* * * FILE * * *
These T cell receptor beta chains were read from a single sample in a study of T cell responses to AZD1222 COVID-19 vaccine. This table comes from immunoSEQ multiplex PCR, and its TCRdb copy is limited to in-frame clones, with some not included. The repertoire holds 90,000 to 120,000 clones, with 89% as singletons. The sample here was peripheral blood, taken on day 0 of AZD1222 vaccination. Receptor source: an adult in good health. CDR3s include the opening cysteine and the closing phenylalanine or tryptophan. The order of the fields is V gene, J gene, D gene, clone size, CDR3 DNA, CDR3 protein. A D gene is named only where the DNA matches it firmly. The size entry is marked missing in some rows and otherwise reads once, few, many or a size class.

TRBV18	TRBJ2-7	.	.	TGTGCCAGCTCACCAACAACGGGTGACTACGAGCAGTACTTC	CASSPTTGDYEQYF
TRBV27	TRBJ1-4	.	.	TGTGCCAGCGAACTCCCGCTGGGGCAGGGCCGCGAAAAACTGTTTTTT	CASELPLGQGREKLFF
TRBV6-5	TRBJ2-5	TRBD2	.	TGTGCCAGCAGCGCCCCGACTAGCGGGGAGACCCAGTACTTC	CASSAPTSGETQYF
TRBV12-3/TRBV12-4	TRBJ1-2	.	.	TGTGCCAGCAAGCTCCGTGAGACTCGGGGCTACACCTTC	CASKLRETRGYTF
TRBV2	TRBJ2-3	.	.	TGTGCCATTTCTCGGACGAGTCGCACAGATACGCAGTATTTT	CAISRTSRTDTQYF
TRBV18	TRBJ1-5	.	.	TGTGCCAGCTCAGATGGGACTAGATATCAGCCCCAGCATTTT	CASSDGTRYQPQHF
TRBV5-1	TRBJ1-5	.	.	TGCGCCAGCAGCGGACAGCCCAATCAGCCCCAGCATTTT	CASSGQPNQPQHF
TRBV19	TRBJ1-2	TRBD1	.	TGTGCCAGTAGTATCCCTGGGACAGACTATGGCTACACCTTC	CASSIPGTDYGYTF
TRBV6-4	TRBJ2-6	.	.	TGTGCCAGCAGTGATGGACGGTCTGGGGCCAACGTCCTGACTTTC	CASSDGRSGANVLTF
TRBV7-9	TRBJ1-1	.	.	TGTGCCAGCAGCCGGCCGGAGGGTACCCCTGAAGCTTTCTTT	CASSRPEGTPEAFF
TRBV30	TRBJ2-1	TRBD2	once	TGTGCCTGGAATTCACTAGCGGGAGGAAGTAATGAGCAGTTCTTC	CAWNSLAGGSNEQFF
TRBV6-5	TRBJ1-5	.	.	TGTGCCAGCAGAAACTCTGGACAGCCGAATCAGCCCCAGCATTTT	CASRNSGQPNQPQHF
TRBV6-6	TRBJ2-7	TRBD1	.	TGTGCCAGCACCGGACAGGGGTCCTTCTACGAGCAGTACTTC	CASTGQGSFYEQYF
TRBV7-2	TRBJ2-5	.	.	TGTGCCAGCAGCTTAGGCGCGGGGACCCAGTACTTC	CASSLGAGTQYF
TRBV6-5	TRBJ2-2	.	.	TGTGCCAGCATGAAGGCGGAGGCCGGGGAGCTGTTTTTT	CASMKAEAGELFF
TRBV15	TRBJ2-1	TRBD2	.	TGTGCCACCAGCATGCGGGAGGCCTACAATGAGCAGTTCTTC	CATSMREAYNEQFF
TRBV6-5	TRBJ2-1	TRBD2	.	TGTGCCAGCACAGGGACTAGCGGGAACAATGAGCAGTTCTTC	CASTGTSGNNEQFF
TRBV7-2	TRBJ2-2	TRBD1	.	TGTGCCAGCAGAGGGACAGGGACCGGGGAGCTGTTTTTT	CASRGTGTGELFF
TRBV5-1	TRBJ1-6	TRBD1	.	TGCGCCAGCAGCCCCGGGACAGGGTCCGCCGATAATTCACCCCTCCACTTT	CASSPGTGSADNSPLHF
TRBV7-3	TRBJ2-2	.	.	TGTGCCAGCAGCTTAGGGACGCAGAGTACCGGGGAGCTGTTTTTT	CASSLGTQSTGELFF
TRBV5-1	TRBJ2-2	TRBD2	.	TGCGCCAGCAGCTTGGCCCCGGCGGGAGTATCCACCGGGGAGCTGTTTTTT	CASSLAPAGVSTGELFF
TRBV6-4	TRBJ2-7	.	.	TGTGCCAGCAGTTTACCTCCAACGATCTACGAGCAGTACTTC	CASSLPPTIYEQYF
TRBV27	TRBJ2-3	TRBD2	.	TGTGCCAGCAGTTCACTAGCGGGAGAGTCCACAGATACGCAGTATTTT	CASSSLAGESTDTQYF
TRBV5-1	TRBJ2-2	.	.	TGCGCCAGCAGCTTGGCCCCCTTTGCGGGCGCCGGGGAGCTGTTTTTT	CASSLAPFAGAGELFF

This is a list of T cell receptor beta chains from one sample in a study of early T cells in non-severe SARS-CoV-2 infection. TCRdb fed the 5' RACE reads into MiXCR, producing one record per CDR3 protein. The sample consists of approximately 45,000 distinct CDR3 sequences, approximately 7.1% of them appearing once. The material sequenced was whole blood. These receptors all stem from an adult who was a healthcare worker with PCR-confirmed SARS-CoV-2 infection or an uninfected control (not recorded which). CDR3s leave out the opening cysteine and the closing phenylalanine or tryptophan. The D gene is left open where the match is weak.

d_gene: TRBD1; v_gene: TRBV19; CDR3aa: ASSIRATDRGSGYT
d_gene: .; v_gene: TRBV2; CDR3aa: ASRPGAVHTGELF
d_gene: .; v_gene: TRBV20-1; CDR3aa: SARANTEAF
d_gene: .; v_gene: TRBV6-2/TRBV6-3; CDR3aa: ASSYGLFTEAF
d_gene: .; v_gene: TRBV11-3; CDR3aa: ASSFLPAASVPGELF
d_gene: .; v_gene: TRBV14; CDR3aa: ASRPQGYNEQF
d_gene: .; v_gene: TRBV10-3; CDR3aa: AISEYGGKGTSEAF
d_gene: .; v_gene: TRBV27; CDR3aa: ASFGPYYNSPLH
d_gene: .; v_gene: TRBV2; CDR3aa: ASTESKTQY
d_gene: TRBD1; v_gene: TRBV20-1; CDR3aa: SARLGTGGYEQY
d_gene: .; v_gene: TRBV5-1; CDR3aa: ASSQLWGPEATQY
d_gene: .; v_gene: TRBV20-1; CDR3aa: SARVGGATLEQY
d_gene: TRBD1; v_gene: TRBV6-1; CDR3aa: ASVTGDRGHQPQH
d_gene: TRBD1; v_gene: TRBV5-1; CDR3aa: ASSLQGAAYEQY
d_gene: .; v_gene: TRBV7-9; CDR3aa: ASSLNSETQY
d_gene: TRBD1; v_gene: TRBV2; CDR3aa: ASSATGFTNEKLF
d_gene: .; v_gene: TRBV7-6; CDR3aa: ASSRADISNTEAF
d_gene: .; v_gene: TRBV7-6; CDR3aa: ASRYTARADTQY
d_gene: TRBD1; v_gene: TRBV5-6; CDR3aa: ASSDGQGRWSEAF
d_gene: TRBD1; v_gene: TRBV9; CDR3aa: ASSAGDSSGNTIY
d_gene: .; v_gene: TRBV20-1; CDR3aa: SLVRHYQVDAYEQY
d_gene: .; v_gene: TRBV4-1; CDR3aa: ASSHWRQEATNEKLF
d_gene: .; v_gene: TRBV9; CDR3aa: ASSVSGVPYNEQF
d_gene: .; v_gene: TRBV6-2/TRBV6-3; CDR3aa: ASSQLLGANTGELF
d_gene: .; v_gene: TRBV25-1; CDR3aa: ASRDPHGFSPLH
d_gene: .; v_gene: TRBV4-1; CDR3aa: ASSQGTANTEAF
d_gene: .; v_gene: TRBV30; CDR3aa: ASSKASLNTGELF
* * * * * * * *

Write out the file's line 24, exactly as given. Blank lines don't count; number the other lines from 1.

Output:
TRBV27	TRBJ2-3	TRBD2	.	TGTGCCAGCAGTTCACTAGCGGGAGAGTCCACAGATACGCAGTATTTT	CASSSLAGESTDTQYF